I'm only pretending to be torn over my answer because it has to be Elizabeth I. She is so often my top pick, but for good reason. Her coronation was a masterpiece.


Like all the best coronations, she left nothing to chance. Carefully prepared, she consulted her astrologer, John Dee, about the most auspicious date for the coronation.

He chose January 1559, so it was bitterly cold, but Elizabeth didn't care about that – if Dee said it was the right day, then it must be. She then really went to town with her coronation.

Why was Elizabeth I’s the most successful coronation?

What I love about it is that this is one of the clearest demonstrations we have of Elizabeth's loyalty to her late mother, Anne Boleyn, because she modelled her coronation on Anne's.

She used some of the same designers and adopted the same classical theme. She even had a life-size model on display of Anne Boleyn with Henry VIII, which was the first time Anne had been seen or displayed in public since her execution. That was a big statement to make.

But Elizabeth also made so many other statements. There were these little pageants, vignettes and plays along the processional routes that sent out messages about this being a new beginning. These proudly proclaimed that the bad old days of her half-sister, Mary I, were gone, and that they were no longer Catholic, but Protestant.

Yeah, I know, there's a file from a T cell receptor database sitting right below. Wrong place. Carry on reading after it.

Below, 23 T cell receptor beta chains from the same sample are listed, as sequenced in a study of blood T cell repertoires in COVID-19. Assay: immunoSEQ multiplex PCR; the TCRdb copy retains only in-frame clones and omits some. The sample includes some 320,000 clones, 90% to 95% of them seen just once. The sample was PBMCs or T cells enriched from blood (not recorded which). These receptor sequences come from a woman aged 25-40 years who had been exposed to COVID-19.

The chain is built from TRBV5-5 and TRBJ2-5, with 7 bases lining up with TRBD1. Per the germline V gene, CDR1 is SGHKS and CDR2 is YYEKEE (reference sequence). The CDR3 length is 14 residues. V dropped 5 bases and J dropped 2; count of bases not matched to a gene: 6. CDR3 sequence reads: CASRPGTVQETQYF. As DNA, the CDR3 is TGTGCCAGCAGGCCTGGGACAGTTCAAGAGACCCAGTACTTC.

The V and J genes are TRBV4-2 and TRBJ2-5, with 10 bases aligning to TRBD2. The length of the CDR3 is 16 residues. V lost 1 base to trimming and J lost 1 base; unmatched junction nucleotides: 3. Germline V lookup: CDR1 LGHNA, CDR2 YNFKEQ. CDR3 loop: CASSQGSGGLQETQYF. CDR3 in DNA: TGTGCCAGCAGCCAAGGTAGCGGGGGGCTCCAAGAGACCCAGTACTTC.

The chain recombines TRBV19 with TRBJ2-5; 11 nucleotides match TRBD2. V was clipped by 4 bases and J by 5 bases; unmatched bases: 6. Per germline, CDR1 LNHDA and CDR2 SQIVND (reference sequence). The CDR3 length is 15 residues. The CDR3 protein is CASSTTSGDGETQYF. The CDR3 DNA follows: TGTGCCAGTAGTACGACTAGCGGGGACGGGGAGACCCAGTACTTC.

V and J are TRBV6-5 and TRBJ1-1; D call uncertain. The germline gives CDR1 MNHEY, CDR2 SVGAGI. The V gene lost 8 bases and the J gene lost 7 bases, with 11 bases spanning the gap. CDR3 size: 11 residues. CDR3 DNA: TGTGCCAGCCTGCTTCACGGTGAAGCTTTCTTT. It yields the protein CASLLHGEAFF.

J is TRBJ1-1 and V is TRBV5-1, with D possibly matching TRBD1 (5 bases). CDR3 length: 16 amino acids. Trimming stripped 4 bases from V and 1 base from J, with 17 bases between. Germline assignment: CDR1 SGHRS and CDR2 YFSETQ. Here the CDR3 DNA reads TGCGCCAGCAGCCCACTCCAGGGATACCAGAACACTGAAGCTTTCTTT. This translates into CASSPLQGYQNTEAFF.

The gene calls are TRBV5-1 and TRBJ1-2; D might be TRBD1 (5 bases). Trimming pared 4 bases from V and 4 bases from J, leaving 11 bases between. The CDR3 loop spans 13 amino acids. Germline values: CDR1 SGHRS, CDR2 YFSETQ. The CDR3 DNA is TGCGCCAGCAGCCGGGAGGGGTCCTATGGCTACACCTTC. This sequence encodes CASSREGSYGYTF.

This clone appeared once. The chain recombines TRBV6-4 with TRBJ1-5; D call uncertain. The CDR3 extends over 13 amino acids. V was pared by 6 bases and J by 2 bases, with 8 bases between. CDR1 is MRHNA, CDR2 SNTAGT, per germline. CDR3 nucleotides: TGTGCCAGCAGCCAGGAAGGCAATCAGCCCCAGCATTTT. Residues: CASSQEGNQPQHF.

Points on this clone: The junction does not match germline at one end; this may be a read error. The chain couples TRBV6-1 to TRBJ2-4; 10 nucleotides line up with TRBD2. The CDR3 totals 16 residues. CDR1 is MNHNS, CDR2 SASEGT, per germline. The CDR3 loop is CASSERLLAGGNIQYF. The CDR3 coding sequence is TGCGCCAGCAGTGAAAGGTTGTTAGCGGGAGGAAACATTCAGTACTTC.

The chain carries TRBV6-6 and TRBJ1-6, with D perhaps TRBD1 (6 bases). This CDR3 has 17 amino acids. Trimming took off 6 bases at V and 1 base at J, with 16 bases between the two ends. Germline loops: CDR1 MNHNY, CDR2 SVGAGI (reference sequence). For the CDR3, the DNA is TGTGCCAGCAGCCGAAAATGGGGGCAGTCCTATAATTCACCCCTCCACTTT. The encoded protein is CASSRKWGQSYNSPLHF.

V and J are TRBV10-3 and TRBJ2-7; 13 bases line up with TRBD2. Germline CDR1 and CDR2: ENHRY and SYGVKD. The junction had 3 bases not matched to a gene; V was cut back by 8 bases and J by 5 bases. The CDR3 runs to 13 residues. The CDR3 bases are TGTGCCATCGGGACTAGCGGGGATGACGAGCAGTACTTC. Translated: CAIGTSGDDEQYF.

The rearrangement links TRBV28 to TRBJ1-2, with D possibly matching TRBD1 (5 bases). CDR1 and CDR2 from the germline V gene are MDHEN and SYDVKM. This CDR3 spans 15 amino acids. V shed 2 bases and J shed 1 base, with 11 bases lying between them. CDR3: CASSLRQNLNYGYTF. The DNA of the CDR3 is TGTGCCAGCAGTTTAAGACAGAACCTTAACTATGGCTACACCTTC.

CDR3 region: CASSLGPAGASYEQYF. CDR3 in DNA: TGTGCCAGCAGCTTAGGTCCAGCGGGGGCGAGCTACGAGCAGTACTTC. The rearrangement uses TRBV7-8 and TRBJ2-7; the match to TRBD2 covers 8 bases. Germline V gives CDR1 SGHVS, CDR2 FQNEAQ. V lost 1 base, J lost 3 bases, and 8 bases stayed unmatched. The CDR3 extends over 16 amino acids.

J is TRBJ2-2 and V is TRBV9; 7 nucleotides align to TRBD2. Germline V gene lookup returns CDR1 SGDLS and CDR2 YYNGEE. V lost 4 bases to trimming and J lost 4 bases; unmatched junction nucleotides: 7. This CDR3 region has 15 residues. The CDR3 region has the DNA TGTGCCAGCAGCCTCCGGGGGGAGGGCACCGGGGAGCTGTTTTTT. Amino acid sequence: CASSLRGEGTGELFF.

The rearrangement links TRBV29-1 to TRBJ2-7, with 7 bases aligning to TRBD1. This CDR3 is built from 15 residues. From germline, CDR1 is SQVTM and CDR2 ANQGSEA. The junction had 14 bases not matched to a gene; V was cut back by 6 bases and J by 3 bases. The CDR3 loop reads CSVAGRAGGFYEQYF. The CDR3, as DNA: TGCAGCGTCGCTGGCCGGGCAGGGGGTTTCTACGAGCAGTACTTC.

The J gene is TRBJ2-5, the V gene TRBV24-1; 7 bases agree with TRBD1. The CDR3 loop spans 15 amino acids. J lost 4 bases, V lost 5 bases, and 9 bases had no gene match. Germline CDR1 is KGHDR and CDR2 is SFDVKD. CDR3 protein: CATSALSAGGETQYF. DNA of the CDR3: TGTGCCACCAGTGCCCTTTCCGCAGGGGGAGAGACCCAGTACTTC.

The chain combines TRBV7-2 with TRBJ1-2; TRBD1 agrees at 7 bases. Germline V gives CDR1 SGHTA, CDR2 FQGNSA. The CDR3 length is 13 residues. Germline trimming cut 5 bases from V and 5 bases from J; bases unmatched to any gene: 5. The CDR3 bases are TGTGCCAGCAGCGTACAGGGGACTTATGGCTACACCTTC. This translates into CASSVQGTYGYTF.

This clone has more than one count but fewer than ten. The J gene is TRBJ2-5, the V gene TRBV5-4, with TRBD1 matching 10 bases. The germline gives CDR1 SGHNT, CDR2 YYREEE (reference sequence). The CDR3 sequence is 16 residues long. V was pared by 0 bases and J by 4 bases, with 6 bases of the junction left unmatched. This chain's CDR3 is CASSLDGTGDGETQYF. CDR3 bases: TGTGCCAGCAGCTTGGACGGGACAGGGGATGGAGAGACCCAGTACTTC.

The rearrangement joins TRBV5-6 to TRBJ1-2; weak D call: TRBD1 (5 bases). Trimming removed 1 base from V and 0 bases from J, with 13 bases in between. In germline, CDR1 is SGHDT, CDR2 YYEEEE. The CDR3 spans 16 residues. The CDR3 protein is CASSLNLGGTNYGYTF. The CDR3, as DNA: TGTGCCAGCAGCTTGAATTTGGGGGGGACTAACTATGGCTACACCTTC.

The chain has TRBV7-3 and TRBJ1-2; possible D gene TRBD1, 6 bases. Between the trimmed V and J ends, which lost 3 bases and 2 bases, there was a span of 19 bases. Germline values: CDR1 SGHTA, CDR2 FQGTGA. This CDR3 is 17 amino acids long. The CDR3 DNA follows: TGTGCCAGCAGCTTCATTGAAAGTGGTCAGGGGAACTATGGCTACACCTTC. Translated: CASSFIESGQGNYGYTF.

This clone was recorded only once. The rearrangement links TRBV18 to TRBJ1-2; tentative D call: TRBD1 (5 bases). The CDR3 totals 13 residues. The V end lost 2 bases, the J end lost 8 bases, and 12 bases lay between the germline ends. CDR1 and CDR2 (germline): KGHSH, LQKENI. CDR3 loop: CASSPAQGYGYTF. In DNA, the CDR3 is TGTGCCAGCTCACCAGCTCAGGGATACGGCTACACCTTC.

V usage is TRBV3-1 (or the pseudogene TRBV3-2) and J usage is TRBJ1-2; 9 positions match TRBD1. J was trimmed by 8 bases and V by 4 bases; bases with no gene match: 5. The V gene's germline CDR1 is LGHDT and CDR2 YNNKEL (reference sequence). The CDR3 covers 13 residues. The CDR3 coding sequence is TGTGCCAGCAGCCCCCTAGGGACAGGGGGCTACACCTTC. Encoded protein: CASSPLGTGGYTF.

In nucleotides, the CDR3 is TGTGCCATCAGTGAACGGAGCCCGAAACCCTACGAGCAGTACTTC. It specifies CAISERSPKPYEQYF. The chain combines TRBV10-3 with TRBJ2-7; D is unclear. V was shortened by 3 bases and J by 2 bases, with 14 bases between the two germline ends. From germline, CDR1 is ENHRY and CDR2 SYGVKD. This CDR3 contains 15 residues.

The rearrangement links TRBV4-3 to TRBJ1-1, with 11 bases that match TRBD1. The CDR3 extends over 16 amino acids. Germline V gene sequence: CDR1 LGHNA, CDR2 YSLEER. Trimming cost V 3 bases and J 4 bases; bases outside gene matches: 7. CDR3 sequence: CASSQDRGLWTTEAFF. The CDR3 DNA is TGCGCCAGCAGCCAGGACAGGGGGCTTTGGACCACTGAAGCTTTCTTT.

Of course, the main theme, though, is about Elizabeth's legitimacy. She knows that her subjects, or at least half of them, think she's a heretic, illegitimate and shouldn't be on the throne. So, she goes to town, celebrating her family tree all the way along the processional route. That is very much the clear message.

Elizabeth’s coronation has gone down in history as a great triumph. She did win people over, unlike her poor mother who ended up ridiculed on her coronation day. Elizabeth's had the opposite effect and, like so much else, she proved herself the mistress of public relations.



Tracy Borman
Tracy BormanAuthor, historian, joint Chief Curator of Historic Royal Palaces

Tracy Borman is a best-selling author and historian, specialising in the Tudor period. She works part-time as joint Chief Curator of Historic Royal Palaces and as Chief Executive of the Heritage Education Trust.